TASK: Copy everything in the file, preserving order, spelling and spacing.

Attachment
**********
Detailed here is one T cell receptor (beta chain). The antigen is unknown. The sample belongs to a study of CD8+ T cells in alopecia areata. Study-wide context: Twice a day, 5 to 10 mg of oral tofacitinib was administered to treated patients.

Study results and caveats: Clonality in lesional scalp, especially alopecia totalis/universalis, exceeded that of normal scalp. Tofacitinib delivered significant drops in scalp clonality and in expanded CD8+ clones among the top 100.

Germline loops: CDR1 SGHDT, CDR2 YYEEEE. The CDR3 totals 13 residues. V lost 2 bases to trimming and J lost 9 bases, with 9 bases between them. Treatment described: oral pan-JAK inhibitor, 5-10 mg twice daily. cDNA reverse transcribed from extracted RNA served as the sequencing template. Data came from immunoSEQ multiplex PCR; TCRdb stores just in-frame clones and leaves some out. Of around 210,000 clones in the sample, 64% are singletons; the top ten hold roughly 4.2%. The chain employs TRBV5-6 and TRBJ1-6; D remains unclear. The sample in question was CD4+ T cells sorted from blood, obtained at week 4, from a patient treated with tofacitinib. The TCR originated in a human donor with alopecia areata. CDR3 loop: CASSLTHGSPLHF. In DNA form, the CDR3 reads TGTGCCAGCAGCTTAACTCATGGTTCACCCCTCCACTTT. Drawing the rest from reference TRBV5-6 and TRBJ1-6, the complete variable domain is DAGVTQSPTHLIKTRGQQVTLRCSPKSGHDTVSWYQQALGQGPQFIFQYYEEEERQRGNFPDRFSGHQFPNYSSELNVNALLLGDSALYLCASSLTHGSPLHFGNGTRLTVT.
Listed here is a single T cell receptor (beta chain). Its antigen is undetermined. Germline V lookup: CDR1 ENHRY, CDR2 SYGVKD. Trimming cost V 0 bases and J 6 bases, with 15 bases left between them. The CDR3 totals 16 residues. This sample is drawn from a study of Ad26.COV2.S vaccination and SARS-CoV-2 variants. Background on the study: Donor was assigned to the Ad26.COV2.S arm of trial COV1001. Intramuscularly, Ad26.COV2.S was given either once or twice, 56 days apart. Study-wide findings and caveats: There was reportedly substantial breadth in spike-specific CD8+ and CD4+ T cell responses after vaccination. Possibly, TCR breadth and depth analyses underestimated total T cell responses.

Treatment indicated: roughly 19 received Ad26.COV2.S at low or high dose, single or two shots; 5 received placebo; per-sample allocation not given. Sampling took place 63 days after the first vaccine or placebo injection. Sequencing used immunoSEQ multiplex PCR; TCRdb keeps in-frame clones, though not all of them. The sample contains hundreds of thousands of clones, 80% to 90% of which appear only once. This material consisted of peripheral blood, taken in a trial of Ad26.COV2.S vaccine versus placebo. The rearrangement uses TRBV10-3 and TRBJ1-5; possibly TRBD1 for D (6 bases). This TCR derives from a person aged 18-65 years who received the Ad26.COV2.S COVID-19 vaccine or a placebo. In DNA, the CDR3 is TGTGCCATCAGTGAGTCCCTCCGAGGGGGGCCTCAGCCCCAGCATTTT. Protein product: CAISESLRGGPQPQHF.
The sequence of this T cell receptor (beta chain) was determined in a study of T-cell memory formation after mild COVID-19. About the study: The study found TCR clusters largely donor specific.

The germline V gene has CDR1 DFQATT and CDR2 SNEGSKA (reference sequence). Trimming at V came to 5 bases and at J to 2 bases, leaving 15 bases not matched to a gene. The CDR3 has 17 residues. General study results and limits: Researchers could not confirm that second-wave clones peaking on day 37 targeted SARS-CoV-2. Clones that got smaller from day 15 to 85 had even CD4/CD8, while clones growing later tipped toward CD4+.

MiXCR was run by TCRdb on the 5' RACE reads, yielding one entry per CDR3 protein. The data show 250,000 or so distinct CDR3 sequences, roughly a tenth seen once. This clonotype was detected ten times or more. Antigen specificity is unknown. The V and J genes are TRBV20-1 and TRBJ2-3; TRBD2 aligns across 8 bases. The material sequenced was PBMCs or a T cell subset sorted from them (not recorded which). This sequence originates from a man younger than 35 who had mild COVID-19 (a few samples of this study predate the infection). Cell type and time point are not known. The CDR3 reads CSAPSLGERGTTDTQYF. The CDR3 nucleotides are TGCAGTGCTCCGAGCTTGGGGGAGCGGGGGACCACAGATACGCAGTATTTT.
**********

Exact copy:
Detailed here is one T cell receptor (beta chain). The antigen is unknown. The sample belongs to a study of CD8+ T cells in alopecia areata. Study-wide context: Twice a day, 5 to 10 mg of oral tofacitinib was administered to treated patients.

Study results and caveats: Clonality in lesional scalp, especially alopecia totalis/universalis, exceeded that of normal scalp. Tofacitinib delivered significant drops in scalp clonality and in expanded CD8+ clones among the top 100.

Germline loops: CDR1 SGHDT, CDR2 YYEEEE. The CDR3 totals 13 residues. V lost 2 bases to trimming and J lost 9 bases, with 9 bases between them. Treatment described: oral pan-JAK inhibitor, 5-10 mg twice daily. cDNA reverse transcribed from extracted RNA served as the sequencing template. Data came from immunoSEQ multiplex PCR; TCRdb stores just in-frame clones and leaves some out. Of around 210,000 clones in the sample, 64% are singletons; the top ten hold roughly 4.2%. The chain employs TRBV5-6 and TRBJ1-6; D remains unclear. The sample in question was CD4+ T cells sorted from blood, obtained at week 4, from a patient treated with tofacitinib. The TCR originated in a human donor with alopecia areata. CDR3 loop: CASSLTHGSPLHF. In DNA form, the CDR3 reads TGTGCCAGCAGCTTAACTCATGGTTCACCCCTCCACTTT. Drawing the rest from reference TRBV5-6 and TRBJ1-6, the complete variable domain is DAGVTQSPTHLIKTRGQQVTLRCSPKSGHDTVSWYQQALGQGPQFIFQYYEEEERQRGNFPDRFSGHQFPNYSSELNVNALLLGDSALYLCASSLTHGSPLHFGNGTRLTVT.
Listed here is a single T cell receptor (beta chain). Its antigen is undetermined. Germline V lookup: CDR1 ENHRY, CDR2 SYGVKD. Trimming cost V 0 bases and J 6 bases, with 15 bases left between them. The CDR3 totals 16 residues. This sample is drawn from a study of Ad26.COV2.S vaccination and SARS-CoV-2 variants. Background on the study: Donor was assigned to the Ad26.COV2.S arm of trial COV1001. Intramuscularly, Ad26.COV2.S was given either once or twice, 56 days apart. Study-wide findings and caveats: There was reportedly substantial breadth in spike-specific CD8+ and CD4+ T cell responses after vaccination. Possibly, TCR breadth and depth analyses underestimated total T cell responses.

Treatment indicated: roughly 19 received Ad26.COV2.S at low or high dose, single or two shots; 5 received placebo; per-sample allocation not given. Sampling took place 63 days after the first vaccine or placebo injection. Sequencing used immunoSEQ multiplex PCR; TCRdb keeps in-frame clones, though not all of them. The sample contains hundreds of thousands of clones, 80% to 90% of which appear only once. This material consisted of peripheral blood, taken in a trial of Ad26.COV2.S vaccine versus placebo. The rearrangement uses TRBV10-3 and TRBJ1-5; possibly TRBD1 for D (6 bases). This TCR derives from a person aged 18-65 years who received the Ad26.COV2.S COVID-19 vaccine or a placebo. In DNA, the CDR3 is TGTGCCATCAGTGAGTCCCTCCGAGGGGGGCCTCAGCCCCAGCATTTT. Protein product: CAISESLRGGPQPQHF.
The sequence of this T cell receptor (beta chain) was determined in a study of T-cell memory formation after mild COVID-19. About the study: The study found TCR clusters largely donor specific.

The germline V gene has CDR1 DFQATT and CDR2 SNEGSKA (reference sequence). Trimming at V came to 5 bases and at J to 2 bases, leaving 15 bases not matched to a gene. The CDR3 has 17 residues. General study results and limits: Researchers could not confirm that second-wave clones peaking on day 37 targeted SARS-CoV-2. Clones that got smaller from day 15 to 85 had even CD4/CD8, while clones growing later tipped toward CD4+.

MiXCR was run by TCRdb on the 5' RACE reads, yielding one entry per CDR3 protein. The data show 250,000 or so distinct CDR3 sequences, roughly a tenth seen once. This clonotype was detected ten times or more. Antigen specificity is unknown. The V and J genes are TRBV20-1 and TRBJ2-3; TRBD2 aligns across 8 bases. The material sequenced was PBMCs or a T cell subset sorted from them (not recorded which). This sequence originates from a man younger than 35 who had mild COVID-19 (a few samples of this study predate the infection). Cell type and time point are not known. The CDR3 reads CSAPSLGERGTTDTQYF. The CDR3 nucleotides are TGCAGTGCTCCGAGCTTGGGGGAGCGGGGGACCACAGATACGCAGTATTTT.